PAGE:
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Income tests for tax offsets

Income tests are used to work out a person’s eligibility for tax offsets and benefits which can reduce the amount of tax they have to pay.

The Australian Taxation Office considers various items from a person’s tax return when applying income tests. For example, a number of offsets, benefits and obligations are assessed using a family income threshold. Those who have a spouse should include the spouse’s income in the relevant section of their tax return.

Below are some of the tests used to assess a person’s entitlements:

Adjusted taxable income (ATI)
A person’s ATI affects their entitlement to any dependant tax offset. Generally, an adjusted taxable income includes:
Rebate income
The ATO determines whether a person is eligible for the seniors and pensioners tax offset by considering a person’s ‘rebate income’. Rebate income includes taxable income; adjusted fringe benefits amount; total net investment loss and reportable super contributions.

Income for Medicare levy surcharge purposes
The ATO uses a person’s income for surcharge purposes to work out if they have exceeded the Medicare levy surcharge threshold that applies to them to determine:
Super income tests
Reportable employer super contributions are included in the income tests for the spouse super contributions tax offset; government super co-contribution and deduction for personal super contributions.

Posted on 15 November '16 by , under Tax.

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Self-managed super funds (SMSF) aren’t just about financial investment

Individuals may be looking to opt for an SMSF because these provide entire control over where the money is invested. While this sounds enticing, the downside is that they involve a lot more time and effort as all investment is managed by the members/trustees.

Firstly, SMSFs require a lot of on-going investment of time:

  • Aside from the initial set-up, members need to continually research potential investments.
  • It is important to create and follow an investment strategy that will help manage the SMSF – but this will need to be updated regularly depending on the performance of the SMSF.
  • The accounting, record keeping and arranging of audits throughout the year and every year also need to be conducted up to par.

Data shows that SMSF trustees spend an average of 8 hours per month managing their SMSFs. This adds up to more than 100 hours per year and demonstrates that compared to other superannuation methods, is a lot more time occupying.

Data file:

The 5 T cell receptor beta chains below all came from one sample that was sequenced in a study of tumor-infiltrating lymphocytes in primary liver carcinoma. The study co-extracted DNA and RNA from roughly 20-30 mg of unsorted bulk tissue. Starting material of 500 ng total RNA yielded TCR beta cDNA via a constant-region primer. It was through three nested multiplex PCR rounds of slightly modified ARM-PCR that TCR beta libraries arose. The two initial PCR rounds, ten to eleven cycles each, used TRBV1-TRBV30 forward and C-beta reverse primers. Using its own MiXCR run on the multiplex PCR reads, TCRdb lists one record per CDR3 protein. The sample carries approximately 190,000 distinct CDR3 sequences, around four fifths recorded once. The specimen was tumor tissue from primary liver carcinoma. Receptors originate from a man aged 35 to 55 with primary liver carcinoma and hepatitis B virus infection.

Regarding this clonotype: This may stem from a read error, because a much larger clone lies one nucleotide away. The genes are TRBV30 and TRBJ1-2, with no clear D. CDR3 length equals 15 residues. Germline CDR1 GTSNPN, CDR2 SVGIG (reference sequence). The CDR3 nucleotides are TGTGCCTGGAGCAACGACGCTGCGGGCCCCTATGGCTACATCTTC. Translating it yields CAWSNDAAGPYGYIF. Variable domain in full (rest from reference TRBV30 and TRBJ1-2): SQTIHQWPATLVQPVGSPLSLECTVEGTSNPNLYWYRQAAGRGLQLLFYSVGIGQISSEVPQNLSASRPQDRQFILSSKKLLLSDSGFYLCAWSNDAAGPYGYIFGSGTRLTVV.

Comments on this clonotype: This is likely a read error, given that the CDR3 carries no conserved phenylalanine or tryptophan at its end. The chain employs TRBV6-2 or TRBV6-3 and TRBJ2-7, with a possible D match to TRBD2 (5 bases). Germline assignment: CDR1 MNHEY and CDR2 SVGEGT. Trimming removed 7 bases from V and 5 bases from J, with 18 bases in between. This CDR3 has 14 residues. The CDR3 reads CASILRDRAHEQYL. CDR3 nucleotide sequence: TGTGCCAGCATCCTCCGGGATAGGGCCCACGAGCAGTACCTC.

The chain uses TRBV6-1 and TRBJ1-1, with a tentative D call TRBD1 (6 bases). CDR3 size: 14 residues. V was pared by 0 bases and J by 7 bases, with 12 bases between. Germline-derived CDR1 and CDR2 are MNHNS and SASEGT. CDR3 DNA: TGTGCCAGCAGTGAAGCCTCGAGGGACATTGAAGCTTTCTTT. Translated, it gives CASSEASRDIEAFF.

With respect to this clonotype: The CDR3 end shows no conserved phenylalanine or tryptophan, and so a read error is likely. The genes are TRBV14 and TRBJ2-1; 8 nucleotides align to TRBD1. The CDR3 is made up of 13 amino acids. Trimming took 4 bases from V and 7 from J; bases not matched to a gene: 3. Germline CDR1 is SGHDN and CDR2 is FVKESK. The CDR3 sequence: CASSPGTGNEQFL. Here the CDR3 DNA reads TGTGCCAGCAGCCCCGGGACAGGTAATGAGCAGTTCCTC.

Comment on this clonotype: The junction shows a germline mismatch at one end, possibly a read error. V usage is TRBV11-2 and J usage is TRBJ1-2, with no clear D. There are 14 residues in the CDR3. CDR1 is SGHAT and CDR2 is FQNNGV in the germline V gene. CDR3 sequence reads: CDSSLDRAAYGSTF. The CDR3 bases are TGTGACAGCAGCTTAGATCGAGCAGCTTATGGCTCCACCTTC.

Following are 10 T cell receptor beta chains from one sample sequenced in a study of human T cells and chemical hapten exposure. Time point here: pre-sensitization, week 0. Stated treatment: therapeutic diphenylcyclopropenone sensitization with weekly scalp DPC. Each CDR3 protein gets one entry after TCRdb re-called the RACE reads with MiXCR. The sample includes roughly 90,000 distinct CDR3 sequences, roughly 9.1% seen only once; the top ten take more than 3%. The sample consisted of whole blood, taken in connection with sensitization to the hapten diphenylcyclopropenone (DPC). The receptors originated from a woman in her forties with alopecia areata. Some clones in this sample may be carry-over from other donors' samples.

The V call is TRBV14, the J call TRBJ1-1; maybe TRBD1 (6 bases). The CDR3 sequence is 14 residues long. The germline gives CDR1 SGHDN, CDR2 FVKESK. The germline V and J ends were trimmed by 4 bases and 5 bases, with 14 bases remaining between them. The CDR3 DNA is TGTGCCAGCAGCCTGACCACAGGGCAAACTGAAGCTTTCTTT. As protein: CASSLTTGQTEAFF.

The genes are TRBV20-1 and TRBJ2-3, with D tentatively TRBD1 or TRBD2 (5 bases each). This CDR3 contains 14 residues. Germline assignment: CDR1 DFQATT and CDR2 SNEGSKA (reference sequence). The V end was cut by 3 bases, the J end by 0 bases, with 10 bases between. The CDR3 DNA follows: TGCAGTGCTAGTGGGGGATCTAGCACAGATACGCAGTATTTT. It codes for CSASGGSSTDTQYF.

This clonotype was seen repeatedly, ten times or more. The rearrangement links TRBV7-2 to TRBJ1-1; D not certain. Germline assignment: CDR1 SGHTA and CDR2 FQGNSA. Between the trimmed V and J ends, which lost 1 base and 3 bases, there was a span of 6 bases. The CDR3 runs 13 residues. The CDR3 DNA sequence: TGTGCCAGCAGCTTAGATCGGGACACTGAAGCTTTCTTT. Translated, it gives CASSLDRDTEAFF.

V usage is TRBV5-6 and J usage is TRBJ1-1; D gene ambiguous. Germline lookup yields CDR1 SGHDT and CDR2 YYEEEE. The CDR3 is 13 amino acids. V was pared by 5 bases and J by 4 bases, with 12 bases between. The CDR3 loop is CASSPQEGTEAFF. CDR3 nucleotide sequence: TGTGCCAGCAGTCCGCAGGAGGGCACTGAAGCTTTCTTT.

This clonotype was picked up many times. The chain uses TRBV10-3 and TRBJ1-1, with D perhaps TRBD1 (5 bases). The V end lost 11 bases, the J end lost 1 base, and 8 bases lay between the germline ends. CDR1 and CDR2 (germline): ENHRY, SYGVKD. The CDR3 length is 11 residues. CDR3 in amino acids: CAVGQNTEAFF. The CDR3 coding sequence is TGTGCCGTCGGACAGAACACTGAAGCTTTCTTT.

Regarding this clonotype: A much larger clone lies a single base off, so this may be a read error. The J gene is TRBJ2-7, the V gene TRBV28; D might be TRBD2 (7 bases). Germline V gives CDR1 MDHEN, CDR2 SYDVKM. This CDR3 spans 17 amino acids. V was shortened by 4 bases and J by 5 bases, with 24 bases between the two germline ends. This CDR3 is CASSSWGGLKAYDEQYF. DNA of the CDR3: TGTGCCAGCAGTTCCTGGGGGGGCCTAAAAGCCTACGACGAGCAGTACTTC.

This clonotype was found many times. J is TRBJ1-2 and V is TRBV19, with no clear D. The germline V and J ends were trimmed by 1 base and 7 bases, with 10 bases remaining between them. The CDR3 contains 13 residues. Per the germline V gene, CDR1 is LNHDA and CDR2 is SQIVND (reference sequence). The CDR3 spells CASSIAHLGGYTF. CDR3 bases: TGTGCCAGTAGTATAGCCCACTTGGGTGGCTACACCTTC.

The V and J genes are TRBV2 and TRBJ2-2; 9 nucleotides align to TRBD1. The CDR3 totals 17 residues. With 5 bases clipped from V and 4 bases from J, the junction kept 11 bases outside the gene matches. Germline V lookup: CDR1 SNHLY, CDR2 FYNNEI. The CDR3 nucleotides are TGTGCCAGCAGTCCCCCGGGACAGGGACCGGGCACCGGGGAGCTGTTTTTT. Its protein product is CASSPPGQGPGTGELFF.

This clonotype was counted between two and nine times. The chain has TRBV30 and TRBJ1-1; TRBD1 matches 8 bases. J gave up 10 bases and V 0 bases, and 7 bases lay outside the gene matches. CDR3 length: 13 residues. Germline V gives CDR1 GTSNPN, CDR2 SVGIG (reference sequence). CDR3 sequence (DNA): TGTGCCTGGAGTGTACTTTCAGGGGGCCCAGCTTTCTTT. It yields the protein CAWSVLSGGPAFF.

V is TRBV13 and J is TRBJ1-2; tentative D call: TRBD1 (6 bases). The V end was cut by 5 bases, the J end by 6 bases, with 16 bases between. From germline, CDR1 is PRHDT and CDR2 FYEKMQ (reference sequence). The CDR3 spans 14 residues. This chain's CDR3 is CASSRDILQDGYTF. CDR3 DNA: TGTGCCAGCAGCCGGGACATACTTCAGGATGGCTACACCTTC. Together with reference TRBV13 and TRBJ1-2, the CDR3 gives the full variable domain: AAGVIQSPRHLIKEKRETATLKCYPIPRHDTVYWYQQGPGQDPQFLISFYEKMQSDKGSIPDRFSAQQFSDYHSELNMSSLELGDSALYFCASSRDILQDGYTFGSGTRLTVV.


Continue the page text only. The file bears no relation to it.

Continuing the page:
Secondly, there are set-up and maintenance costs of SMSFs such as tax advice, financial advice, legal advice and hiring an accredited auditor. These costs are difficult to avoid if you want the best out of your SMSF. A statistical review has shown that on average, the operating cost of an SMSF is $6,152. This data is inclusive of deductible and non-deductible expenses such as auditor fee, management and administration expenses etc., but not inclusive of costs such as investment and insurance expenses.

Thirdly, investing in SMSF requires financial and legal knowledge and skill. Trustees should understand the investment market so that they can build and manage a diversified portfolio. Further, when creating an investment strategy, it is important to assess the risk and plan ahead for retirement, which can be difficult if one is not equipped with the necessary knowledge. In terms of legal knowledge, complying with tax, super and other relevant regulations requires a basic level of understanding at the very least. Finally, insurance for fund members also needs to be organised which can be difficult without additional knowledge.
Although SMSFs have the advantage of autonomy when it comes to investing, this comes at a price. Members/trustees need to invest time and money into managing the fund and on top of this, are required to have some financial and legal knowledge to successfully manage the fund.

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